Even if you screw up an interview, there is still a chance you can get the job. At the very least, you can take your botched interview and use it as an opportunity to improve. Forbes Contributor Kristi Hedges tell you “How to Come Back Stronger After You Bomb and Interview.” It can be done!
Here’s an idea for the insanely goal-oriented to mull over. Writer Oliver Burkeman argues that goal setting can “do more harm than good.” Check out his article, “Why Setting Goals Could Wreck Your Life” on Fast Company
That career trends are changing is a no brainer. But can you imagine a career-scape where employers advertise jobs that include the qualities they want in a new hire along with the professional experience they want their candidates to have? Imagine no more. It’s happening and Chana Schoenberger tells us about it in, “Help Wanted… but in a Whole New Way,” in the WSJ.
Hiring manager newbies take note! There are some things that you might do that are ruining your chances of acquiring talent. Read about it on The Daily Muse.
Searching for a job? Jacob Share, founder of JobMob, put together of list of 13 search apps for Windows 8.
Don’t knock a community college education. Writing for USA Today, Paul Davidson explains why two-year degrees may be becoming more valuable than four-year degrees.
Have a friend that’s constantly saying she works 70 hours weeks? She’s probably exaggerating. David Yanofsky from Quartz points to a study done by the Bureau of Labor statistics and highlighted by Harvard Business Review that concludes that people are not Continue reading
Business Insider columnist Melissa Stanger reminds us, once again, that attractive people are more likely to get hired. But the “‘less fortunate looking,’” as Daniel Hamermesh, author of Beauty Pays: Why Attractive People are More Successful, puts it, can still succeed. Continue reading
Looking for a job using job boards? Nick Corcodilos explains why you should spend less time searching job boards. And Angela Smith, from The Daily Muse, writes that she’s received “mixed reviews” about paying sites such as LinkedIn and the Ladders for access to more job listings. Continue reading
Whether or not your going into sales, you need to learn how to sell. Check out this article that explains the necessity of learning to pitch in the workplace.
Hate your job? Instead of jumping ship, work on the side to cultivate the job you love.
We’ve all had to work with someone we didn’t like. And most likely, unless you are about to retire, you’ll have to work with someone you don’t like. Here’s some helpful advice on what to do when you’re in that situation.
Thinking about finding a career path that will give you job security? You might want to think again. Melissa Korn and Leslie Kwoh write that “There’s no Such Thing as Job Security,” in their Forbes column.
Self-promotion is important, but there are times when it’s not appropriate. In this article, Erika Anderson gives some scenarios when self-promotion can backfire.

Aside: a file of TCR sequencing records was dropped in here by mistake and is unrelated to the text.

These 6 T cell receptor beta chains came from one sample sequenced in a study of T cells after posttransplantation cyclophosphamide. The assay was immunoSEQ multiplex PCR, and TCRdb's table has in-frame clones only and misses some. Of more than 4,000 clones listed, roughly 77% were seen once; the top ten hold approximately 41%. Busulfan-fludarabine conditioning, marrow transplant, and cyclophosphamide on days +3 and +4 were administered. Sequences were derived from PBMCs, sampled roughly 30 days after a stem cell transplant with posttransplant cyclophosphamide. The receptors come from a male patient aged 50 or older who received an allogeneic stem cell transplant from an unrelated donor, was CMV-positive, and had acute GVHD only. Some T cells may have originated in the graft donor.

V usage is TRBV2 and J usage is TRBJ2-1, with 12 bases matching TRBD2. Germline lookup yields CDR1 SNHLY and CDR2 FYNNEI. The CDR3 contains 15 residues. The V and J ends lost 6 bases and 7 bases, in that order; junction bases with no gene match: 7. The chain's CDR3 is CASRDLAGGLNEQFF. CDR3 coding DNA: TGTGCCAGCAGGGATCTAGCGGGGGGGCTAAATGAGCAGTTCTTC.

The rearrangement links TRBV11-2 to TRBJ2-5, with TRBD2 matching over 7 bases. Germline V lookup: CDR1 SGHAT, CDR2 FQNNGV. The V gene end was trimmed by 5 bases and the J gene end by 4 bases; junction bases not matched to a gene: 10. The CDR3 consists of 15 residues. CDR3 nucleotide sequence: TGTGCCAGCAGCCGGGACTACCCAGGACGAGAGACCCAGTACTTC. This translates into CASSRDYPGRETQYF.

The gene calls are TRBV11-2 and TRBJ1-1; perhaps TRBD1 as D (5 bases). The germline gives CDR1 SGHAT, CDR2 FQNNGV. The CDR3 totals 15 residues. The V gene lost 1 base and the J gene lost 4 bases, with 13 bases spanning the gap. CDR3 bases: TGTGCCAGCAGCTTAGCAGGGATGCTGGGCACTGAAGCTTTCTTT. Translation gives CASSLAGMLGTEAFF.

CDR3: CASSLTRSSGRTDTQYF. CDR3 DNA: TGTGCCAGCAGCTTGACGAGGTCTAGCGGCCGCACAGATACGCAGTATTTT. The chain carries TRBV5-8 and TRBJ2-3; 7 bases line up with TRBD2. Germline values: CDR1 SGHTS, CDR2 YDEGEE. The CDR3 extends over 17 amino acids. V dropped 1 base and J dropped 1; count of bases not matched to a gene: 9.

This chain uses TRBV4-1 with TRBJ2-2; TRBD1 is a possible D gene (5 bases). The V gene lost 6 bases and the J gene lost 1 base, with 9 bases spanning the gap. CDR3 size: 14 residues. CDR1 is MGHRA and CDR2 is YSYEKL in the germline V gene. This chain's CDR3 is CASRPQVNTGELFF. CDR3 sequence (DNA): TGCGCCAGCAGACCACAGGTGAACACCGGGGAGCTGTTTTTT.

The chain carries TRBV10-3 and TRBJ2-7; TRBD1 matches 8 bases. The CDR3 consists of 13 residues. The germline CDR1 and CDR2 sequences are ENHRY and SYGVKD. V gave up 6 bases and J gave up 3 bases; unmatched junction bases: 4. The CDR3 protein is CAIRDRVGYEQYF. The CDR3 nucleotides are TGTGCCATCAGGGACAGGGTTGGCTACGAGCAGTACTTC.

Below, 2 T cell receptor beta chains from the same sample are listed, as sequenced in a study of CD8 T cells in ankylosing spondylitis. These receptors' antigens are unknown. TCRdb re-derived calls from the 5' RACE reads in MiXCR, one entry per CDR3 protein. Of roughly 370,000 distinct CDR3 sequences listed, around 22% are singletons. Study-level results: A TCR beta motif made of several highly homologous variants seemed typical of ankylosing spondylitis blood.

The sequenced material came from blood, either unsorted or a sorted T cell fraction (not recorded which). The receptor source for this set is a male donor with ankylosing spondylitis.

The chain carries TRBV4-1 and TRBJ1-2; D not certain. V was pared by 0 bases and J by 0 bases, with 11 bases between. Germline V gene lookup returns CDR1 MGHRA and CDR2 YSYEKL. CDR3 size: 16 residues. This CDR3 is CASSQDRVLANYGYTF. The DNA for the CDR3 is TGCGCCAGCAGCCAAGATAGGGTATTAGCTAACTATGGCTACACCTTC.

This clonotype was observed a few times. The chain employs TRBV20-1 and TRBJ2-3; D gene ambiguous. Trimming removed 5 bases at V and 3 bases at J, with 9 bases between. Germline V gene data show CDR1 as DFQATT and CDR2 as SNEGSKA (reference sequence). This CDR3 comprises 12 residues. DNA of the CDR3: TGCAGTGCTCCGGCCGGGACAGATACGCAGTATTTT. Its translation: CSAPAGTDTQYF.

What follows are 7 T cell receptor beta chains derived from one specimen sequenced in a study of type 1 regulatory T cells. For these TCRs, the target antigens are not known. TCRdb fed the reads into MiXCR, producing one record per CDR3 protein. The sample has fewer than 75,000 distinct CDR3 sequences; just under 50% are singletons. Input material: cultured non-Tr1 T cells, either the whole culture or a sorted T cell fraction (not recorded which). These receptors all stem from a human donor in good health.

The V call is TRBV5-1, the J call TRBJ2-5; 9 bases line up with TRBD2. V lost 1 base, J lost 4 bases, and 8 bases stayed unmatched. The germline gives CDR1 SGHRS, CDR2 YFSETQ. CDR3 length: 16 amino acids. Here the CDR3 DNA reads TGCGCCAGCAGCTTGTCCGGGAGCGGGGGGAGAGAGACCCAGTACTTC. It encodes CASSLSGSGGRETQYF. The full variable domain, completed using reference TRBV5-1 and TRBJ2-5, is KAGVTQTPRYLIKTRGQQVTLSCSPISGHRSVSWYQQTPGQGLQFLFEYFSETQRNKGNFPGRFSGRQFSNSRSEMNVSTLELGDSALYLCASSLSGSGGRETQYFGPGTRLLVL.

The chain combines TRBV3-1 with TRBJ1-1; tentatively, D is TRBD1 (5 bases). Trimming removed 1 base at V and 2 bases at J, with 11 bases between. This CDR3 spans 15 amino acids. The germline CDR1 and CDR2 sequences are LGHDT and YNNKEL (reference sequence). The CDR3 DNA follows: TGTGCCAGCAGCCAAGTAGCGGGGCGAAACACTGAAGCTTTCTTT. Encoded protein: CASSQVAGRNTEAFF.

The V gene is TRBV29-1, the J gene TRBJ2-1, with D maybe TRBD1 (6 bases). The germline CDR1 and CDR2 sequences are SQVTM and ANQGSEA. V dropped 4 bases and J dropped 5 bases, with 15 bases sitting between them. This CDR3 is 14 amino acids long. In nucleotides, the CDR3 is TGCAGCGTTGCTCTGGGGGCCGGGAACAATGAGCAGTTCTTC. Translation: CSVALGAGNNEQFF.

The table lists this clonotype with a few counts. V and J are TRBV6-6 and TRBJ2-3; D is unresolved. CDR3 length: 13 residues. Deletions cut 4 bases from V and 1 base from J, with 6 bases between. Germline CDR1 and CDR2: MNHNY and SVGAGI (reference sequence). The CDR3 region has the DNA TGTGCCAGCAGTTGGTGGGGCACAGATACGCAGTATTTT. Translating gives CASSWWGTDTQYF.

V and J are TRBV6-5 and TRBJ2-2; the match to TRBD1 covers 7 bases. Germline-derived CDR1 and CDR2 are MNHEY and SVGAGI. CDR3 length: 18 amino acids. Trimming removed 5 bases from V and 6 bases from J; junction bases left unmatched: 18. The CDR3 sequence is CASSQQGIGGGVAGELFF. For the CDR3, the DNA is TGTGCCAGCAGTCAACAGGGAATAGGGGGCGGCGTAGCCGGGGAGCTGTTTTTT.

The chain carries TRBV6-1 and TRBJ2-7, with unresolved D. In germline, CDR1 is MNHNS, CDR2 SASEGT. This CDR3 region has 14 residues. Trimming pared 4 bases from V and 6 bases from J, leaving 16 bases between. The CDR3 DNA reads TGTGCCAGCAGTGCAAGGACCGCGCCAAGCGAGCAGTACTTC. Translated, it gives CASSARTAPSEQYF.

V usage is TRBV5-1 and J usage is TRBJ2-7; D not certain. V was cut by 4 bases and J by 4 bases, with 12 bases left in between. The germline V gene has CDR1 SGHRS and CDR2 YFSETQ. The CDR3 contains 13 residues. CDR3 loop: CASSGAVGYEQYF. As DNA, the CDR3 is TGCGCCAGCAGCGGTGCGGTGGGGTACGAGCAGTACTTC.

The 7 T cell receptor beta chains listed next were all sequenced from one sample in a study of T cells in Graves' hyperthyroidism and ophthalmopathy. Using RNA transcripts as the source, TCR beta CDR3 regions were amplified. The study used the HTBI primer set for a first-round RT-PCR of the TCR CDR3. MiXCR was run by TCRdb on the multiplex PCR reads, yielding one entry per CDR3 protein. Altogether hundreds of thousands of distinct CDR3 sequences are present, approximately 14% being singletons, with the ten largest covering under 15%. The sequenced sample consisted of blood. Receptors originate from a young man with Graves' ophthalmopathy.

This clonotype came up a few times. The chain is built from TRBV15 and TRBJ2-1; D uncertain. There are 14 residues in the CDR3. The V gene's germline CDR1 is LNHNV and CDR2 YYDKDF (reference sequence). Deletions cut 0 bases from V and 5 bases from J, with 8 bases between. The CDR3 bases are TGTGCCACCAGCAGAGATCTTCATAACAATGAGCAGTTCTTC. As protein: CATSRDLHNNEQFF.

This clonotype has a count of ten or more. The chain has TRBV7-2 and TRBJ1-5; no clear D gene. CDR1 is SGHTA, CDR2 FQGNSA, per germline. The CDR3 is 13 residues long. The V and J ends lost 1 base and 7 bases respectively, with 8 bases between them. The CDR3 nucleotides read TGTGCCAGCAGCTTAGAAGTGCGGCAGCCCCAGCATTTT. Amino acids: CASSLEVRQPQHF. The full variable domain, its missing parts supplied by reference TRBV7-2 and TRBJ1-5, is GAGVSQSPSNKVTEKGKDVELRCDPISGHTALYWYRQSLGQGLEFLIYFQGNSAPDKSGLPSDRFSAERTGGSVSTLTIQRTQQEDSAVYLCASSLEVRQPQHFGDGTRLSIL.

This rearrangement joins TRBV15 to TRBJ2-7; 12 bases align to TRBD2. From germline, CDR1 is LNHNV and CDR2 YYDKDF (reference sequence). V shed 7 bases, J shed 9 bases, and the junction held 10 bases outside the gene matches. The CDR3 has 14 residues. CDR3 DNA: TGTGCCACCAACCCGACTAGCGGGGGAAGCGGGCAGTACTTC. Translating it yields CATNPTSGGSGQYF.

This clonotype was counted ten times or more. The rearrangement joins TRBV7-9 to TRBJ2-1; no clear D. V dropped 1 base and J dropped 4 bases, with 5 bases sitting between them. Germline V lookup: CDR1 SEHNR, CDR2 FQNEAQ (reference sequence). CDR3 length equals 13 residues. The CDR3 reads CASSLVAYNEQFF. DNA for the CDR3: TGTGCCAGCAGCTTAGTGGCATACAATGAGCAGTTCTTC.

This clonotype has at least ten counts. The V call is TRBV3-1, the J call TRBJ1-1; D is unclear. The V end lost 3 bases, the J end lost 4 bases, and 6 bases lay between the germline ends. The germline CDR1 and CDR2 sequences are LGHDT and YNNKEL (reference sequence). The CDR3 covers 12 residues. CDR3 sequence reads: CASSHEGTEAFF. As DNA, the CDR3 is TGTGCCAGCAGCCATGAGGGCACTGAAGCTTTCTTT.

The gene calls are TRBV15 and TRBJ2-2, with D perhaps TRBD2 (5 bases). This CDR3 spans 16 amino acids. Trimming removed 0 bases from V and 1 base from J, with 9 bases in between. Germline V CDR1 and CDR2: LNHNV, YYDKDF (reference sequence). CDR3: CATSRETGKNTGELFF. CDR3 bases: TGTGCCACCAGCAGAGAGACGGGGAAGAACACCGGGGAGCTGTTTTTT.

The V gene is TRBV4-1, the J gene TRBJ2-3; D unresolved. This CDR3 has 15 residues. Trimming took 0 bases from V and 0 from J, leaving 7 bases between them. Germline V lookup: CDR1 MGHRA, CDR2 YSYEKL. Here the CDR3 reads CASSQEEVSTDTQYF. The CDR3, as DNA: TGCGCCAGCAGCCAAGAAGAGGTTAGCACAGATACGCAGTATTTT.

Thinking of starting your own company? Find out how much money it takes.
So who gets accepted to Peter Thiel’s famous fellowship program, anyway? And what are they doing that’s so innovative? A NYT article give you an inside look at what some of the Thiel fellows are up to.
Thinking about taking student loans for college? This NYT blog-post answers some questions about student loans. Check out Part 2 and Part 3 to the student loans questions.
It’s time to learn how to pitch yourself effectively on camera. More and more, companies are using videos instead of phones to screen candidates. Continue reading
The Weekly Roundup for this week from around the web. The presence of robots is proliferating in factories, unemployment numbers are up across the country, and lots of great advice for small business owners.
Worried that your poor grammar skills might cost you a job? You’ll want to read this debate in the NYT about whether or not proper grammar is essential in the workforce. Continue reading
Sound career and financial advice is hard to come by. But as we’ve touched upon here at JobTalk, seeing a measure of success in one is tied very closely to the other. So when you find advice that provides valuable guidance, the resource becomes golden. And sometimes that valuable guidance might not go the way of conventional wisdom.
Recently, I had the chance to meet blogger and New York Times-bestselling author Ramit Sethi. I’ve been following Ramit’s blog since 2007, so it was a thrill to meet him and many Continue reading
Quotes from conversations about real jobs with real people that inform, inspire, and entertain. Check ‘em out!
Sure, I think the public has a lot of misconceptions, just like I probably have a misconception that everyone who works at Google is eating free sushi and jumping on trampolines all day. In reality, blogging is a labor of love, and I think any blogger will tell you that. - Writer and Blogger B. from stfuparentsblog.com Continue reading
Nassau Street in Princeton, NJ.
My teacher-friend who works in North Jersey purposely moved from the town that she teaches to a neighboring town. She got tired of bumping into her high school students at the local coffee shop or in the supermarket. I’ve never felt that way. In fact, I’m usually the one shouting out my students’ names if I spot them before they spot me. In case and point, this morning. I was walking down to get my coffee at Small World when I saw a familiar face on Nassau Street. It was a lovely, former student that’s now on her way to Johns Hopkins where she will swim her little tail off and study hard, I’m sure – she was studious. Continue reading